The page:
Sunday, September 3, 2017
Book Review: 'Defying the Nazis' by Artemis Joukowsky
In 1939, Waitstill and Martha Sharp left their comfortable life behind in Wellesley, Massachusetts in order to undertake a mission of mercy in Czechoslovakia as representatives of their Unitarian church. Waitsill was a respected minister who traveled to Prague before the occupation, when refugees were flooding in to escape the Germans. "Defying the Nazis—The Sharp's War," with an introduction by Ken Burns (who co-directed a film about this couple along with the Sharp's grandson, Artemis Joukowsky) recounts the Sharps' initiation into a dangerous world of high-stakes negotiation, subterfuge, and chutzpah. Thanks to this couple's courageous actions, adults (the exact number is not known) who might have perished obtained exit visas; children escaped from Europe to America; and people in desperate need received food and financial support.
What price did the Sharps pay for their altruism? They spent many months away from their young son, Hastings, and daughter, Martha Content, who missed their parents terribly. In addition, the Sharps exhausted themselves navigating insane and chaotic bureaucracies while trying to evade the Gestapo's intense surveillance. Alas, their work was never done; there was always someone else clamoring for help. The Sharps bent and broke laws when necessary, improvised when their plans went awry, and refused to give up, even when daunting obstacles threatened to derail their mission.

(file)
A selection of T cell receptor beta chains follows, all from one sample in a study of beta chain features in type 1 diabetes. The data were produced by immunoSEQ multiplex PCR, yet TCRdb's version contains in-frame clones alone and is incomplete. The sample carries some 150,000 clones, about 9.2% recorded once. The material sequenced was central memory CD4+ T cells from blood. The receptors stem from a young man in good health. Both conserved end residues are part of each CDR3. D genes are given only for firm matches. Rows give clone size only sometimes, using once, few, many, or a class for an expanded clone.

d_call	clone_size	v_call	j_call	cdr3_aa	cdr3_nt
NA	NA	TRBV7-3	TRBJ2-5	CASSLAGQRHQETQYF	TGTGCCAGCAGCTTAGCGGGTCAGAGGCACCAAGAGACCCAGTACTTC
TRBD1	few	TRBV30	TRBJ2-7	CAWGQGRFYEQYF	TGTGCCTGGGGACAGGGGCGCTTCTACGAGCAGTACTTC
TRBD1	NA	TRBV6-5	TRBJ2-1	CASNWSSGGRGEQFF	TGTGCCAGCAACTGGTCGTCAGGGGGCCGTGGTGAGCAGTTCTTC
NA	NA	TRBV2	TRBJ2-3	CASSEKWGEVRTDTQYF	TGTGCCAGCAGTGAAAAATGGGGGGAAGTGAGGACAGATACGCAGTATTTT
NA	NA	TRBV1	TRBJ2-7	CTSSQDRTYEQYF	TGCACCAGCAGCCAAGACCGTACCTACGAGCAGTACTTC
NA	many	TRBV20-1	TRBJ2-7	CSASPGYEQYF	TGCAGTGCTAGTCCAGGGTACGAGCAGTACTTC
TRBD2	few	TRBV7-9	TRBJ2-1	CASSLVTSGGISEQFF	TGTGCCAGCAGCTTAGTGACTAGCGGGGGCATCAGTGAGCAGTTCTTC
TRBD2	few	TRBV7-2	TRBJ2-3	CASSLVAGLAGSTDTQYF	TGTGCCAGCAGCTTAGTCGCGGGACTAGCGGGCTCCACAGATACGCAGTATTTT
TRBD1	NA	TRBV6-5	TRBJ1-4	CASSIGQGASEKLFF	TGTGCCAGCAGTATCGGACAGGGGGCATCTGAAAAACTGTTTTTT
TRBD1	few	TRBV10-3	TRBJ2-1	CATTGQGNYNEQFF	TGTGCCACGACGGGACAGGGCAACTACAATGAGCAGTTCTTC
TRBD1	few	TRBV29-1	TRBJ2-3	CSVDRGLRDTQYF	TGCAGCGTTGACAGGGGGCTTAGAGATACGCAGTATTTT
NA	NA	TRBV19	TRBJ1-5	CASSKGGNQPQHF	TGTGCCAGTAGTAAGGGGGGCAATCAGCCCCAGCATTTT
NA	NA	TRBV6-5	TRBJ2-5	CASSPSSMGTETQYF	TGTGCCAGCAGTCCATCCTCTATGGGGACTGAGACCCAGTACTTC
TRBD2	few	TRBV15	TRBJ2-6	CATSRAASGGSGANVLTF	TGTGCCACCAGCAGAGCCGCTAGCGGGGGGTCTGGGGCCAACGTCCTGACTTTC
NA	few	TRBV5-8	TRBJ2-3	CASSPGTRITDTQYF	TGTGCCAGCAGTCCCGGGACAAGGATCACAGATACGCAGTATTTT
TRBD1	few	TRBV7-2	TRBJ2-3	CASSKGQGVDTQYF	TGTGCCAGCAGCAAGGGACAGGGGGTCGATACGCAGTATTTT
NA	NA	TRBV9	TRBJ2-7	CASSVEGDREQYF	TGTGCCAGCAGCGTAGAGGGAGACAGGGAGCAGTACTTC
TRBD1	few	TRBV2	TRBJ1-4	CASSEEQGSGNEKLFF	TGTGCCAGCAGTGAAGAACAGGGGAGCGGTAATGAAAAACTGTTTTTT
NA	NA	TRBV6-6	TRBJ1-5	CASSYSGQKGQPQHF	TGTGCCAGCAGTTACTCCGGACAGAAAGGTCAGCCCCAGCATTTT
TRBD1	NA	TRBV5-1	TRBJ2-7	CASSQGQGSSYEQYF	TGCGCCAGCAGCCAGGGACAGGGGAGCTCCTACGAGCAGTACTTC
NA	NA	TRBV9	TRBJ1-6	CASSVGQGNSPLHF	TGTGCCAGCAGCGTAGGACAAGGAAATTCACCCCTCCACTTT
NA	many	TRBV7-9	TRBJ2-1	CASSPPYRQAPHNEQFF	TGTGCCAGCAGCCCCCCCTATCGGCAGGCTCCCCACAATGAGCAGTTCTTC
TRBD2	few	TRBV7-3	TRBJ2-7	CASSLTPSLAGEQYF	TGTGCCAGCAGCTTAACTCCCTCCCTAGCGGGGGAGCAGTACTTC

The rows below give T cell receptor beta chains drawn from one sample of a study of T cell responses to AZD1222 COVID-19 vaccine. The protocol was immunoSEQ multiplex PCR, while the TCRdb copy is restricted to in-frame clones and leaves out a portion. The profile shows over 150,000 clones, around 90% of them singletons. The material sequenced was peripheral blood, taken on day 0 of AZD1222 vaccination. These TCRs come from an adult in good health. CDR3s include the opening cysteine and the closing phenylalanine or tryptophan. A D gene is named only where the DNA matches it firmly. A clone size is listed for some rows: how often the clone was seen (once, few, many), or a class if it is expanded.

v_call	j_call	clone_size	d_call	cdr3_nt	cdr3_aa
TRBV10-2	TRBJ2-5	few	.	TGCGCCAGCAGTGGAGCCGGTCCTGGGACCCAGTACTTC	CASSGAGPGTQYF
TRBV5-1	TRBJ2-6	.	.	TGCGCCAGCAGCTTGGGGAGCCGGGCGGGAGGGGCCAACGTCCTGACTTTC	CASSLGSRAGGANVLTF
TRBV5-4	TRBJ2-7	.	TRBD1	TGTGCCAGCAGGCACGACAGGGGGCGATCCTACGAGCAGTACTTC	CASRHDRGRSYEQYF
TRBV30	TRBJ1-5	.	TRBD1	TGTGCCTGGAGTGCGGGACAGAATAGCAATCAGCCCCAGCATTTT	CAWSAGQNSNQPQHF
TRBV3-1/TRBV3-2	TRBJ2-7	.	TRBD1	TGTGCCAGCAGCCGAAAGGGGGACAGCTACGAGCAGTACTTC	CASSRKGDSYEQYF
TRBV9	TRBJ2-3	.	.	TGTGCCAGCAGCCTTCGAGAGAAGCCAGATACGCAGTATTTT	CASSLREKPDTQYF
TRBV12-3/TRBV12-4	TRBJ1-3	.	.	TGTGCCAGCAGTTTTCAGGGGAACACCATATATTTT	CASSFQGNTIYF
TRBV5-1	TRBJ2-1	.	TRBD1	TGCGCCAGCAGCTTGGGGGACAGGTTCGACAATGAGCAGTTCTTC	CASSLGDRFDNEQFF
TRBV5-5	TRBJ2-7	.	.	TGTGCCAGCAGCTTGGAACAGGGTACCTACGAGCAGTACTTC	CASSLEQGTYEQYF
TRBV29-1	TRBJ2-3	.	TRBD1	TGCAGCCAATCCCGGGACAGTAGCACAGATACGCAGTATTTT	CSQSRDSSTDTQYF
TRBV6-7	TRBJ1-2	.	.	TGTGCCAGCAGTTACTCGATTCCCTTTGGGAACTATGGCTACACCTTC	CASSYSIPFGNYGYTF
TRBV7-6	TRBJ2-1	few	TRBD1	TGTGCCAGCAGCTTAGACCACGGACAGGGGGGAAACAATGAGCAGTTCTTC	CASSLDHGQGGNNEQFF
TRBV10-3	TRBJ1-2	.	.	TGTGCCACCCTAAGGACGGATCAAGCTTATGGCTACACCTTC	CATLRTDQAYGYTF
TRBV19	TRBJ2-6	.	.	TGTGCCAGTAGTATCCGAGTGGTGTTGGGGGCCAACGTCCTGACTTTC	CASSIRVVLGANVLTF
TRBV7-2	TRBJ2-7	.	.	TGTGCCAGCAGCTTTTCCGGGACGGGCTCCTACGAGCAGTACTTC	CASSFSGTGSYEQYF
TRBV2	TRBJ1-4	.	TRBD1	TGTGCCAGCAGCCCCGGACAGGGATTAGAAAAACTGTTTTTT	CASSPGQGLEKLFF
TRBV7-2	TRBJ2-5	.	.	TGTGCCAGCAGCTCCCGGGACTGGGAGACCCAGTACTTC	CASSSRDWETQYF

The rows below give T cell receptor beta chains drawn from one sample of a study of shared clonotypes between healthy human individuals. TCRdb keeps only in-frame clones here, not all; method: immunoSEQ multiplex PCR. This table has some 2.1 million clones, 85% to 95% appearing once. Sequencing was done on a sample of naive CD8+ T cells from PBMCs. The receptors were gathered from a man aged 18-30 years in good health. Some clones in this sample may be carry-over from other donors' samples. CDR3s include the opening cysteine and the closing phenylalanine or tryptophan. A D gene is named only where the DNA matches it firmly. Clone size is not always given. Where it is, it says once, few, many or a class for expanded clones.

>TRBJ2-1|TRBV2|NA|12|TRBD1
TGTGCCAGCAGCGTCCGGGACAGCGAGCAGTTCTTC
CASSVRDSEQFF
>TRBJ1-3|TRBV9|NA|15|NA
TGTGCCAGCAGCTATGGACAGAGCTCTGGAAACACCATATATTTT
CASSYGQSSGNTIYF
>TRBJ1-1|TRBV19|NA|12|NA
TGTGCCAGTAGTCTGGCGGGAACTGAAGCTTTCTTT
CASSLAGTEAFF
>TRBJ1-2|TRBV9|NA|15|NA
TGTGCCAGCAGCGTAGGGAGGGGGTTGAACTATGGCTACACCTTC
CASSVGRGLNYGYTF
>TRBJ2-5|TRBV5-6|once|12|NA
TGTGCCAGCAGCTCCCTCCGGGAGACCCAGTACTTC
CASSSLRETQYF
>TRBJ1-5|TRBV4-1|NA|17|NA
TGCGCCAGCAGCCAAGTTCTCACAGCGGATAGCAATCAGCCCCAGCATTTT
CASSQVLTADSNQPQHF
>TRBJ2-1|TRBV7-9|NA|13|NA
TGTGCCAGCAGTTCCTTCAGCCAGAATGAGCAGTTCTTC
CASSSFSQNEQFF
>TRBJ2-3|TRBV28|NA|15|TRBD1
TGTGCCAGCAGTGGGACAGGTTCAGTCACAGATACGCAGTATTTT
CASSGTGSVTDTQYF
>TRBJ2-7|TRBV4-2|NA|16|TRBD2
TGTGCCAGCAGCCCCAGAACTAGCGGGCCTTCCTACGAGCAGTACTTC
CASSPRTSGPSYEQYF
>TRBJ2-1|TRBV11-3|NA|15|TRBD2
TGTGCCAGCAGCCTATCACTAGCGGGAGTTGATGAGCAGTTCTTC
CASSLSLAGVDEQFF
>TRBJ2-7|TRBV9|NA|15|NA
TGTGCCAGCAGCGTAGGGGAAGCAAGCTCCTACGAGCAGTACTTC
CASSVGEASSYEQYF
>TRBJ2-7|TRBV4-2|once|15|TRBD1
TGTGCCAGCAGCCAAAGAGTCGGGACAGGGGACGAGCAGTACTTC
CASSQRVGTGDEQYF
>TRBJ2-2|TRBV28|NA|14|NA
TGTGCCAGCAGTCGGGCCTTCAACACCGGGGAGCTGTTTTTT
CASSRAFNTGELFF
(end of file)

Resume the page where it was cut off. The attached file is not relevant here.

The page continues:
Artemis Joukowsky pays tribute to his grandfather and grandmother in thirty-seven relatively brief chapters. Basing his information on primary sources, the author traces the path that took Waitsill and Martha from America to a continent under siege. The author describes many occasions when, either together or separately, the Sharps scrambled to turn impossible situations around and rescue Jews, intellectuals, artists, dissenters, and others on the Nazis' hit list. Although the writing is sometimes choppy and inelegant, the Sharps' story is impressive, poignant, and meaningful. This valiant couple, for reasons of conscience, refused to look away—as so many of their compatriots did—while innocent human beings suffered under oppressive and unjust laws, experienced hunger and privation, and lived in terror of imminent execution.
Editor's note: This review was written by Eleanor Bukowsky and has been reposted with permission. Like what you read? Subscribe to the SFRB's free daily email notice so you can be up-to-date on our latest articles. Scroll up this page to the sign-up field on your right.